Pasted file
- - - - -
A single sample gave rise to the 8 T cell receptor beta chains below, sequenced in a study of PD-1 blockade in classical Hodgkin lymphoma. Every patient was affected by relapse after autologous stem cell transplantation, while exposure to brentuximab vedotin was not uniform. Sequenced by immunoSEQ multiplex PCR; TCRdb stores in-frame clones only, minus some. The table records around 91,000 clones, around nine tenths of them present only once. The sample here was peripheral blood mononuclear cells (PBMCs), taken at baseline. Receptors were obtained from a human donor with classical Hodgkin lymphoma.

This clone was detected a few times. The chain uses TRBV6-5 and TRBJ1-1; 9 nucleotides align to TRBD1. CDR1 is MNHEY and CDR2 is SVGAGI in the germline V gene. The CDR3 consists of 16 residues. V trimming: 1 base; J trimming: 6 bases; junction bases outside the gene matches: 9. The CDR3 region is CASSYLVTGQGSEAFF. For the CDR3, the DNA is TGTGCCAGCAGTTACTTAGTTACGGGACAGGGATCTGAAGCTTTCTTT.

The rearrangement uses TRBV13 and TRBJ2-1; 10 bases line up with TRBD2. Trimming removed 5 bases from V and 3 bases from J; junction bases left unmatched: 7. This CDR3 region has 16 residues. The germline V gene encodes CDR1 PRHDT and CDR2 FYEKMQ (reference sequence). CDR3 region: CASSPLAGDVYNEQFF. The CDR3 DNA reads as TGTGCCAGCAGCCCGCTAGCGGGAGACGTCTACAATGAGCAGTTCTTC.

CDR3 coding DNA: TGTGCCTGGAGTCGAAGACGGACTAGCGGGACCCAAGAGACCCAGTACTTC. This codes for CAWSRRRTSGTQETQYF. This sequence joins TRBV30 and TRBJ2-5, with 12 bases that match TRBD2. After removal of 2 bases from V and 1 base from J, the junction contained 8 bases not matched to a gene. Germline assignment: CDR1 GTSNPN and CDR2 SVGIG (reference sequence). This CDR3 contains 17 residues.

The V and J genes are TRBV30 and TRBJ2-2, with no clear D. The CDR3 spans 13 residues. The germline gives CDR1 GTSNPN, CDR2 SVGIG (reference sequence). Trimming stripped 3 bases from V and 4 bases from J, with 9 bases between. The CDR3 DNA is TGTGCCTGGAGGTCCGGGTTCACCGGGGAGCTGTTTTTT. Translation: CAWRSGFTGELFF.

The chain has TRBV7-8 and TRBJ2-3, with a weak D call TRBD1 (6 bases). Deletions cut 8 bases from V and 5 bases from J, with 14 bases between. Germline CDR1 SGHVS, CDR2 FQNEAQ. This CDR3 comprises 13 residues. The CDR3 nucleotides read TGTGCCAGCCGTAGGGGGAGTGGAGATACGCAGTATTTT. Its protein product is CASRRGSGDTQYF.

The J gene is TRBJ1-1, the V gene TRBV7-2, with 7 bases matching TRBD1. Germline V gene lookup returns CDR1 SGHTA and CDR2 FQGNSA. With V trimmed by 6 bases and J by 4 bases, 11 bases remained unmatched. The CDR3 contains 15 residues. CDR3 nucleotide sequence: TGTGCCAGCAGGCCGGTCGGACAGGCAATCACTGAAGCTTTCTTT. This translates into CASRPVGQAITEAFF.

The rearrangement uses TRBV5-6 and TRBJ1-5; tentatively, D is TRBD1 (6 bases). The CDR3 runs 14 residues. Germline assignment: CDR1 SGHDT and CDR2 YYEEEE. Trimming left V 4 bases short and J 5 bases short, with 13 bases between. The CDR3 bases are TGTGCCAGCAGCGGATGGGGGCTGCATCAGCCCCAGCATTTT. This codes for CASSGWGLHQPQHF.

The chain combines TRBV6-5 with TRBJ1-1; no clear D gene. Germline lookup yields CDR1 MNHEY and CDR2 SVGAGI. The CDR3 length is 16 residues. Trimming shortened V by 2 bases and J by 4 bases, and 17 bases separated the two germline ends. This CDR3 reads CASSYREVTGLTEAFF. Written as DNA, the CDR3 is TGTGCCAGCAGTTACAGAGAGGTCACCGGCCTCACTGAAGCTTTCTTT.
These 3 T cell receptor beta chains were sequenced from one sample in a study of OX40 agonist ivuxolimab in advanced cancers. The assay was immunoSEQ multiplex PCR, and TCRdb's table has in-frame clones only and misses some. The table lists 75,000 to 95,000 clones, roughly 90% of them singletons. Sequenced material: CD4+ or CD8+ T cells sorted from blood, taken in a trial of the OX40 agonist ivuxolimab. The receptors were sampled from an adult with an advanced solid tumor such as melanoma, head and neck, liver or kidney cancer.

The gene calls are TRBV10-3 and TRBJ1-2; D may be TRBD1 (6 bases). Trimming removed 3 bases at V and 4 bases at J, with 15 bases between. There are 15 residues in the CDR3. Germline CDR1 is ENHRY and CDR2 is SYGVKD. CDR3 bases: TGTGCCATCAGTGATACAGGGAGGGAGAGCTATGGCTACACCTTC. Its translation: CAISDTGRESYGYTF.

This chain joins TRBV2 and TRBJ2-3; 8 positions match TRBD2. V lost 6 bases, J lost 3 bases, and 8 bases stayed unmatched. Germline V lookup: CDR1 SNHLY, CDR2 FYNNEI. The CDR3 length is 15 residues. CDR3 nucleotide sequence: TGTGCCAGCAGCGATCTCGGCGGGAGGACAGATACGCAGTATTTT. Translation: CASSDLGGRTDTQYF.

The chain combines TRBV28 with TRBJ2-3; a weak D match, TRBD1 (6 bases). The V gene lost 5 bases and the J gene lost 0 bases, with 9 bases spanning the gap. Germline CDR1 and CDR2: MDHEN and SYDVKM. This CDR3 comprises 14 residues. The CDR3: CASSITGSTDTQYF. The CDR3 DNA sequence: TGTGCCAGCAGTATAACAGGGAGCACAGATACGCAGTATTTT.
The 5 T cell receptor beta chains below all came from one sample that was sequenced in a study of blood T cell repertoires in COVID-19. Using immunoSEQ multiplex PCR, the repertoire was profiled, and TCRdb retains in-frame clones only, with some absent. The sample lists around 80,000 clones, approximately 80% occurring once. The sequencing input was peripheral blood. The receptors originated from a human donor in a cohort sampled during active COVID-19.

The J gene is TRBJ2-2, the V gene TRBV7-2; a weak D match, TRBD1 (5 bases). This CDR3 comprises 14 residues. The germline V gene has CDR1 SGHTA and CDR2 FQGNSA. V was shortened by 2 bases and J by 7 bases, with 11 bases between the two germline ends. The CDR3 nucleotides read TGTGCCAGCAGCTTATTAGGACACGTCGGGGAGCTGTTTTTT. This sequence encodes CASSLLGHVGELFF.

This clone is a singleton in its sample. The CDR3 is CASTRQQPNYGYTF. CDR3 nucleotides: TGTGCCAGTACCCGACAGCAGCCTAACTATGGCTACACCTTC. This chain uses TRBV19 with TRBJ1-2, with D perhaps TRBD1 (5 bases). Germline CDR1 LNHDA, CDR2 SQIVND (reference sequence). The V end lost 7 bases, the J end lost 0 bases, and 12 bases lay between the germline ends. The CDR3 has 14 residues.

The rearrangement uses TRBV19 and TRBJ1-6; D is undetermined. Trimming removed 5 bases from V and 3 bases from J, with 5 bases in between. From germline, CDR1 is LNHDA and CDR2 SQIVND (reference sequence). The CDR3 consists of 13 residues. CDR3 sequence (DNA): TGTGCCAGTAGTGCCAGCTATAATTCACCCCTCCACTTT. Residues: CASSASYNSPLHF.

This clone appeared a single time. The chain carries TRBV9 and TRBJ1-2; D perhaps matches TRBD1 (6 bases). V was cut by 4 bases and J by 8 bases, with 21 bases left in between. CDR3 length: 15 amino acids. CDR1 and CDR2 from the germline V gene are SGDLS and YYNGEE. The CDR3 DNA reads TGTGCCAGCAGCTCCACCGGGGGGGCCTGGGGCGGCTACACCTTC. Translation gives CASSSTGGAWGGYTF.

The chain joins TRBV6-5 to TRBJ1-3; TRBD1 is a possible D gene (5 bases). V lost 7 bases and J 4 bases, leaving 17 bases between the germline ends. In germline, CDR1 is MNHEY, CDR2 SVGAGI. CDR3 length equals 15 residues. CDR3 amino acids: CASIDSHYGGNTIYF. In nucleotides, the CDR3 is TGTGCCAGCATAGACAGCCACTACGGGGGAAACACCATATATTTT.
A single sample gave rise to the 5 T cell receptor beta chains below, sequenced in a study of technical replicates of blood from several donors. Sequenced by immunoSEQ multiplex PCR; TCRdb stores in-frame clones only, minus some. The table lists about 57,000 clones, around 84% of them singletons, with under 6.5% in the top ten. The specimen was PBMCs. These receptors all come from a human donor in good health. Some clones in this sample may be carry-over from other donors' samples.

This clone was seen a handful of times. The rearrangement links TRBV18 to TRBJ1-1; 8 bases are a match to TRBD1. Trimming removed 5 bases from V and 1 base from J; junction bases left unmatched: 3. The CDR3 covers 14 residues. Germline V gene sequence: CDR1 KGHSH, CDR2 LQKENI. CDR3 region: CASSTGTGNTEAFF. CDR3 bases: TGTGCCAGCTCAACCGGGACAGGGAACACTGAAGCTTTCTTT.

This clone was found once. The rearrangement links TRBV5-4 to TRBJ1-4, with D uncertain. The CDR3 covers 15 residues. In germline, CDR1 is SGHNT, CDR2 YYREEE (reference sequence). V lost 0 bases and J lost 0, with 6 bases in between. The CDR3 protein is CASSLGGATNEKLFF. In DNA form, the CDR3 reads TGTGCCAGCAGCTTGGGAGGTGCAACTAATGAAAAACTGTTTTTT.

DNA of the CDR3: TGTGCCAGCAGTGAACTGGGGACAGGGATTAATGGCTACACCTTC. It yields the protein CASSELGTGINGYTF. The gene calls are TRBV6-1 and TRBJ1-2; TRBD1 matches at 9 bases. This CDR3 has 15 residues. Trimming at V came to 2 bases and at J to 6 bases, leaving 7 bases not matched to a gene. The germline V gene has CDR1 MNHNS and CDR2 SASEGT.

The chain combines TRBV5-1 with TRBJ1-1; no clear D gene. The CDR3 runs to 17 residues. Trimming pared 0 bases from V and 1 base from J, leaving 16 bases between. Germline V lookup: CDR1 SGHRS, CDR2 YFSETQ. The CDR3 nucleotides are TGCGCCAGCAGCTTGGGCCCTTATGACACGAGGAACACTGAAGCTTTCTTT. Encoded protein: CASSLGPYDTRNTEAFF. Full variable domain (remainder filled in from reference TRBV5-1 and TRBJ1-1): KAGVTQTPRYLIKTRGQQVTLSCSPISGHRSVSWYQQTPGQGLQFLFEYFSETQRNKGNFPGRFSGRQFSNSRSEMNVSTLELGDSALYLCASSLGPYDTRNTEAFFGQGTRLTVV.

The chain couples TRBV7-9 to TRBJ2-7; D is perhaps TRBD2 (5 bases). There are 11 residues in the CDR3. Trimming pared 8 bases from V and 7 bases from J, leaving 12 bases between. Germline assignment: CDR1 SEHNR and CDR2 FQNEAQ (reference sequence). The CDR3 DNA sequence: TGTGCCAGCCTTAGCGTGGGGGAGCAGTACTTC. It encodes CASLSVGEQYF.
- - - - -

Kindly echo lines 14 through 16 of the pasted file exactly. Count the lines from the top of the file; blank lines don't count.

The 5 T cell receptor beta chains below all came from one sample that was sequenced in a study of blood T cell repertoires in COVID-19. Using immunoSEQ multiplex PCR, the repertoire was profiled, and TCRdb retains in-frame clones only, with some absent. The sample lists around 80,000 clones, approximately 80% occurring once. The sequencing input was peripheral blood. The receptors originated from a human donor in a cohort sampled during active COVID-19.

The J gene is TRBJ2-2, the V gene TRBV7-2; a weak D match, TRBD1 (5 bases). This CDR3 comprises 14 residues. The germline V gene has CDR1 SGHTA and CDR2 FQGNSA. V was shortened by 2 bases and J by 7 bases, with 11 bases between the two germline ends. The CDR3 nucleotides read TGTGCCAGCAGCTTATTAGGACACGTCGGGGAGCTGTTTTTT. This sequence encodes CASSLLGHVGELFF.

This clone is a singleton in its sample. The CDR3 is CASTRQQPNYGYTF. CDR3 nucleotides: TGTGCCAGTACCCGACAGCAGCCTAACTATGGCTACACCTTC. This chain uses TRBV19 with TRBJ1-2, with D perhaps TRBD1 (5 bases). Germline CDR1 LNHDA, CDR2 SQIVND (reference sequence). The V end lost 7 bases, the J end lost 0 bases, and 12 bases lay between the germline ends. The CDR3 has 14 residues.